When we feel anger or fear we point to what has happened and the pain or loss which has been the consequence of it, or is likely to. When we feel outraged about something we point to who is responsible, who it is that has done this to us.

The perceived attack can be literal, immediate, and physical. The perceived attack can be existential, threatening our ability to function or survive. The perceived attack can be ideological, endangering the tenants and pillars of our values and beliefs. Our bodies don’t know the difference. To our neurological responses a threat is a threat and the surge of fight-or-flight adrenaline is the response.

In that regard outrage is actually less effective because instead of focusing our response on the situation and possible danger of the current moment it focuses on the enemy. The same rush of energy gets falsely amplified through a distorting lens which casts us as the victimized hero being wrongly targeted by an attacking villain. We can find ourselves fixating more on the alleged enemy than the harm they are supposedly causing us.

Like all instinctive and emotional responses, on its face, outrage is neither a positive or a negative. Neither right nor wrong, good nor bad, it is simply a reflexive reaction to a perceived potential threat. The actions we take based on our emotional reactions are what makes them productive or destructive.

The trap of outrage is that, thanks to providing a singular enemy as its target, merely feeling or expressing it can feel falsely productive. By expelling our emotions at a specific target we get a distorted sense of having achieved more than simply venting our feelings whether that target actually heard or was affected by our outburst or not.

Allowing ourselves to feel and express our feelings is one of the key methods for keeping them from overwhelming or consuming us. There are definitely times when we all need a good venting session where we grumble, growl, or even scream out our frustrations.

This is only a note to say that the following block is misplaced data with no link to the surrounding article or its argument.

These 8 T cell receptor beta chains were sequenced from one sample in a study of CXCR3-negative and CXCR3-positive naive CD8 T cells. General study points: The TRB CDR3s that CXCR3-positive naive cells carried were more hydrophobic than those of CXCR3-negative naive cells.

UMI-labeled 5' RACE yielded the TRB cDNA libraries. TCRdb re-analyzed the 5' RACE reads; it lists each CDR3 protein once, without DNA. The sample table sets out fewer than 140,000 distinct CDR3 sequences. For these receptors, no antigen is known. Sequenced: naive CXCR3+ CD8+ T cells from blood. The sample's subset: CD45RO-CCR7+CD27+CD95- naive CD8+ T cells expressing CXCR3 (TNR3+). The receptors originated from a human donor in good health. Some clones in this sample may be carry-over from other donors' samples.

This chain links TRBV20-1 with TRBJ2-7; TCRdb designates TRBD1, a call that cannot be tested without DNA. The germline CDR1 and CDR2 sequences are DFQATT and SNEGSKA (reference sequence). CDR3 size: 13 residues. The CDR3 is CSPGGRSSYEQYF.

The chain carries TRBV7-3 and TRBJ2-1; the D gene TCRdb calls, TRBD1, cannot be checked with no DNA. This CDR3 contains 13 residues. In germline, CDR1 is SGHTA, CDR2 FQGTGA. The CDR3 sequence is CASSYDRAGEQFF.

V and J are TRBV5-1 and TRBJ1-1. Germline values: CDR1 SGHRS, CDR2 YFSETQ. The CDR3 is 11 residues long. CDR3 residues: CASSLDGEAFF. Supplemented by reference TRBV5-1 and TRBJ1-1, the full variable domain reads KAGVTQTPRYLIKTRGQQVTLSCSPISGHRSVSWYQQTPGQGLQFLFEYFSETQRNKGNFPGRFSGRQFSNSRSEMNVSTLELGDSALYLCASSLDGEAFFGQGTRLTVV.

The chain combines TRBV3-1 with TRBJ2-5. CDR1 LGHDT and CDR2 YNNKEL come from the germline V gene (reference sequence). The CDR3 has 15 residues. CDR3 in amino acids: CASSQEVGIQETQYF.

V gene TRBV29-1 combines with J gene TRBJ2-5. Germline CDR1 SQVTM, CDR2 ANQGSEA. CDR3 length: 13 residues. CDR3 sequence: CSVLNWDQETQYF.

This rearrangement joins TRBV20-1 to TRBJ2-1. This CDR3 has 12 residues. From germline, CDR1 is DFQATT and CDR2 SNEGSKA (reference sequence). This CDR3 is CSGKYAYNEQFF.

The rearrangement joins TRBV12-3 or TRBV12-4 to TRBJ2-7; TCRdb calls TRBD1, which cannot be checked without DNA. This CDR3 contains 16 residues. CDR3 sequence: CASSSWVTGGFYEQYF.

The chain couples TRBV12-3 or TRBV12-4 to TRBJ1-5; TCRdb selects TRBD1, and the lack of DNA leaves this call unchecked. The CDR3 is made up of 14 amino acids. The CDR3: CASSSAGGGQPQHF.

But outrage isn’t interested in releasing the tension. It and those who seek to use it as a means of manipulation are only interested in stoking and sustaining the flames. By framing our feelings as having been provoked by an attacking enemy outrage makes our anger and fear someone else’s fault which, among other things, makes doing something about the situation that other someone else’s responsibility as well.

Railing against them for being the villain they are engenders a false sense of productivity as well as distorted feelings of nobility and virtue. We have raised our voice in the cause to call out and tear down the villain and thus our work is done.

This gets all the more exacerbated by so much of our public discourse now occurring in the realms of online social media. The anonymity and digital distance of online communication frees us from any sense of needing to manage or even monitor our behavior. Our devices offer no immediate or direct response to our typed or video recorded comments. But we are offered celebratory reinforcement for being brazen and inflammatory in the form of views, shares, likes, and posted replies.

Posts can go viral for being either adored or despised but outrage has proved repeatedly to spread faster and farther than the warm fuzzies over something lovable. One of the main reasons this happens is because shock, anger, and outrage spark the danger-sensing survival instincts which inspire a feeling of life-or-death importance.